Vue Weekly Reviews Killing and Dying

“Adrian Tomine captures sadness and struggle in Killing and Dying” / Vue Weekly / Brian Gibson / January 7, 2016

‘That’s … that’s great, honey!” It’s in those ellipses—that gap between sincerity and well-meaning-ness—that Adrian Tomine goes to work. His male characters are often jaded, or abrasively cynical, or faltering in their efforts at enthusiasm, or just aggressively snarky in their face-off against modern life. And so it goes in Killing and Dying, collecting six stories which first appeared in Tomine’s comic series Optic Nerve. His hand-and-eye coordination—minimalist, carefully observant clean-linework; sharp glimpses into (mostly) men’s strained relationships or efforts at a cool, knowing remove from a sell-yourself 21st-century America—remains unerring. (And the brief flare-ups of racial anxiety or oblique racism here say much about some Americans’ liberal pretenses in the Obama era.)

Hortisculpture”—a middle-aged lawn-care guy obsesses over fusing sculpture and plants—merges the four-panel newspaper strip (and every seventh strip here’s the full-colour Sunday comic) with the melancholy, middle-age angst of some adult graphic novels (see, for instance, Daniel Clowes’ Wilson). The effect’s a wry poignancy, even an amusing pathetic-ness, as wannabe-visionary Harold frets, inwardly rages or lashes out (even driving his wife to, Peanuts-like, cry “Waah!”). The title piece sees a grumbling father, soon widowed, try to better deal with his stuttering teen daughter as her sole parent … only she’s slipping from his protectiveness. The Raymond Carver-like story “Owls” finds the sputtering pulse in the life of a deadbeat.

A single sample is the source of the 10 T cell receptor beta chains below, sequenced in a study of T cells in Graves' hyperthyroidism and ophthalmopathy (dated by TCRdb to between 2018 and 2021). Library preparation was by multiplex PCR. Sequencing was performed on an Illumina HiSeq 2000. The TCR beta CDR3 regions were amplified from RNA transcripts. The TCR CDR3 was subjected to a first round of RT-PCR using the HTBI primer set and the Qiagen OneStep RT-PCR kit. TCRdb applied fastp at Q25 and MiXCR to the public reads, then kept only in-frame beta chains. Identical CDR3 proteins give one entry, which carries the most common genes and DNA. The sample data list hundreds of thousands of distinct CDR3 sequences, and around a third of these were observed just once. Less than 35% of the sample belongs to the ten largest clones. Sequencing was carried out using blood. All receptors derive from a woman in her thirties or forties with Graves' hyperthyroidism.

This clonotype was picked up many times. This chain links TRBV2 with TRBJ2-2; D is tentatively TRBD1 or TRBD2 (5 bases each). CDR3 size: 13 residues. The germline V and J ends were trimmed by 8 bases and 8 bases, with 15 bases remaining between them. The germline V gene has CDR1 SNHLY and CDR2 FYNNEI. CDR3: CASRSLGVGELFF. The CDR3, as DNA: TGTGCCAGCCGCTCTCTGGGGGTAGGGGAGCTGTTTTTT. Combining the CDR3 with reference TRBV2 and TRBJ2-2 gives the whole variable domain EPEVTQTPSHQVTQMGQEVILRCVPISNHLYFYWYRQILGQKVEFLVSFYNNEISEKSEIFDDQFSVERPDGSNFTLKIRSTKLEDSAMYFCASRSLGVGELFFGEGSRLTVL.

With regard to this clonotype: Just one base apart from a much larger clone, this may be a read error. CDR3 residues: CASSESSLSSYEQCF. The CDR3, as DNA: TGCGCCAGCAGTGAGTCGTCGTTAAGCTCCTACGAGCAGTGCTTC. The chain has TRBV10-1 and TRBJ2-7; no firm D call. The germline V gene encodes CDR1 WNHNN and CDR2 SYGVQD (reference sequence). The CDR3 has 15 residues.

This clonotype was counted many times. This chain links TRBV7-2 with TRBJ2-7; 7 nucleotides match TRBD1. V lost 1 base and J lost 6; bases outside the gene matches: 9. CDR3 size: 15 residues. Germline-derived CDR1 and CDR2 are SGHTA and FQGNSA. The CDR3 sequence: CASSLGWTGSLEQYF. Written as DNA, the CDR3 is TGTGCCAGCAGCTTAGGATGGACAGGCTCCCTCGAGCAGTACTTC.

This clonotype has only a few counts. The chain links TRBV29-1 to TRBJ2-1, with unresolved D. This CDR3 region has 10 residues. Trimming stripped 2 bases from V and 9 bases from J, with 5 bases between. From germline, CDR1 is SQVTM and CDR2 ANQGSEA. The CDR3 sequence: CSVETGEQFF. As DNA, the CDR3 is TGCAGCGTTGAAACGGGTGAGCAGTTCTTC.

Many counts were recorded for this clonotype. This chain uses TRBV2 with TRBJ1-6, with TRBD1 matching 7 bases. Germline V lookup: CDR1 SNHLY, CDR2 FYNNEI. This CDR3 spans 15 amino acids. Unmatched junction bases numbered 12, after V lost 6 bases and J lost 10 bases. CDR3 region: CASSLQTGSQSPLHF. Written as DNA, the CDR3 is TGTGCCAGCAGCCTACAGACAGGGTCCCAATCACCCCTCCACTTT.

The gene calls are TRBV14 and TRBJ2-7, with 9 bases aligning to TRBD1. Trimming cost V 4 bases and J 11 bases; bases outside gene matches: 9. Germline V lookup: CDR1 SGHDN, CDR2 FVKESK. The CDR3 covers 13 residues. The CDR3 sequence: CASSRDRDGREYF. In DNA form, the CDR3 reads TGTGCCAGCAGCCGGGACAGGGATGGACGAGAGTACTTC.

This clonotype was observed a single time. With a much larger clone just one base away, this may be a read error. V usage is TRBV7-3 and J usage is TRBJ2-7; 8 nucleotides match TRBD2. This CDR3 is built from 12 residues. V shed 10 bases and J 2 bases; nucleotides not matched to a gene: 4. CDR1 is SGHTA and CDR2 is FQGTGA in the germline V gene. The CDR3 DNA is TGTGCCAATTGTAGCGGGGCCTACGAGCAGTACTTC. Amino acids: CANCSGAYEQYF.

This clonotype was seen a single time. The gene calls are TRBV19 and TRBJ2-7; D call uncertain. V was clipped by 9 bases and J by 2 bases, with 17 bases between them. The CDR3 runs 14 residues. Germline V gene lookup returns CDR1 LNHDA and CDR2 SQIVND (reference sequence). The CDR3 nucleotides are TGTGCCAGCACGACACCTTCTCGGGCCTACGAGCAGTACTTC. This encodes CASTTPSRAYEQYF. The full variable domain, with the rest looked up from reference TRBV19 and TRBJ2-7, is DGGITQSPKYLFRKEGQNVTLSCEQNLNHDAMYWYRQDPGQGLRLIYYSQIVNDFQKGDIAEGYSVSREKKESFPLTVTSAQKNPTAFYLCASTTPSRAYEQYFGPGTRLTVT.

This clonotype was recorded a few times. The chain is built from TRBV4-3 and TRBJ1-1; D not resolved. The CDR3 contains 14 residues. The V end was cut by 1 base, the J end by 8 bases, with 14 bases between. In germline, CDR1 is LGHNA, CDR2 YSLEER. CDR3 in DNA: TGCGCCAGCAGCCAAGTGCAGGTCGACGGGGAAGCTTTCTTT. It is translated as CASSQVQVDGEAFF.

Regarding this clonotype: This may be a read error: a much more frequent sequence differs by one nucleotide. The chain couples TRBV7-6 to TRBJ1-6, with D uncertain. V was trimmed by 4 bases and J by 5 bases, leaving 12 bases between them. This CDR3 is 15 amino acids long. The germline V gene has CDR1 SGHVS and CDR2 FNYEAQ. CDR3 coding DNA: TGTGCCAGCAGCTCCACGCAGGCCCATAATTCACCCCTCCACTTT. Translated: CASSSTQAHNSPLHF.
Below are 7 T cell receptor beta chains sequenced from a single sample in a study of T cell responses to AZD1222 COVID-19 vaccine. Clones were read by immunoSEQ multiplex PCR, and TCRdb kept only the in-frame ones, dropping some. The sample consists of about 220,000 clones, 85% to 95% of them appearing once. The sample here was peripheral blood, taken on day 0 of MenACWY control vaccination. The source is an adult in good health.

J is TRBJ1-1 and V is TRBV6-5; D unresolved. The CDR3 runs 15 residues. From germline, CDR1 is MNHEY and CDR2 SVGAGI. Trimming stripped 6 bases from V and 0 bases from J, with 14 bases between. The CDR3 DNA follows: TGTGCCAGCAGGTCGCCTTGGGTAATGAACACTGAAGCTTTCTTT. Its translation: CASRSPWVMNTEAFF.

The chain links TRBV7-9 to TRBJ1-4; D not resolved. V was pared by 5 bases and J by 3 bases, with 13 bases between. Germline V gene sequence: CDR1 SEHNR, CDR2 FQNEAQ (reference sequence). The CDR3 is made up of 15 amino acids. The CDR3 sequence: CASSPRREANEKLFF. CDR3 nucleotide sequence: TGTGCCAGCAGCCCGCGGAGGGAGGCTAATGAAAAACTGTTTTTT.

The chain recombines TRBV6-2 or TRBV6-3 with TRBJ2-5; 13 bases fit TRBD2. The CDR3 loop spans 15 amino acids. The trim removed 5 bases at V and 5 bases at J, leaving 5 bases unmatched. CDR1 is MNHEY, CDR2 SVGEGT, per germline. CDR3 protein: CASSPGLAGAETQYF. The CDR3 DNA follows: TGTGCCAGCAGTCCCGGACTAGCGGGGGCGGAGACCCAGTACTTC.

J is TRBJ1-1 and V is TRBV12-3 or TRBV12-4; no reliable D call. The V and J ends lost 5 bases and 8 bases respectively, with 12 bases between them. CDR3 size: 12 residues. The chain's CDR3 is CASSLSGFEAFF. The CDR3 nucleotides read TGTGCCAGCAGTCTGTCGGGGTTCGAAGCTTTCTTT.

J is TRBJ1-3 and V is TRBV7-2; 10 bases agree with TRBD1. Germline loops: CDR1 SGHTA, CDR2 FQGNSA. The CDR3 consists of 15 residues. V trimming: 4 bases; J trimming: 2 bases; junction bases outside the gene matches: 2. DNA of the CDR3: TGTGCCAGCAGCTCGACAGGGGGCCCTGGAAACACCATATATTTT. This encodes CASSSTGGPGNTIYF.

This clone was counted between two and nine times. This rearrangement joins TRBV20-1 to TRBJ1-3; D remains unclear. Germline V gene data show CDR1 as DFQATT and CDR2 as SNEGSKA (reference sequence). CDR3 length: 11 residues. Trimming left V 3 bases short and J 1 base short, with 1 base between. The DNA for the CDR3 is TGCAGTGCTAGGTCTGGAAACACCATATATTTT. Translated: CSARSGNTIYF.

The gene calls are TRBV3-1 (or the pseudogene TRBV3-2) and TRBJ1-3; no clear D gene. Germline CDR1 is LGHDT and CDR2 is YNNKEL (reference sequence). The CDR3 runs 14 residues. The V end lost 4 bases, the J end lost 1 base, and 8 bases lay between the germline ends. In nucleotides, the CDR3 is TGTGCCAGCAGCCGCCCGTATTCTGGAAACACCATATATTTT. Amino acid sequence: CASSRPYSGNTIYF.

Tender tone-poem, “Translated, from the Japanese” unfolds in the stilted English of a Japanese mother’s letter to her Japanese-American child, the letter’s lines snippeted out among distanced glimpses of airplane, airport and various objects in LA places. This removed, melancholy tone’s amplified in “Amber Sweet”—a young woman’s haunted by her online doppelganger, a porn star—which doesn’t quite succeed because it’s too short, with the narrating main character left as a cipher. But the collection ends on the right note of mystery—”Intruders” is the ghostly story (with nesting-doll-layers of intrusion) of one man trying to feel incognito again.

The cover of Killing and Dying features a roadside Denny’s, nothing seemingly special yet an important meeting-place, in its small way, in two stories here. Sure enough, Tomine’s tales slip beneath mundane surfaces to reveal a life’s thoughtful sadness and peculiar struggle.

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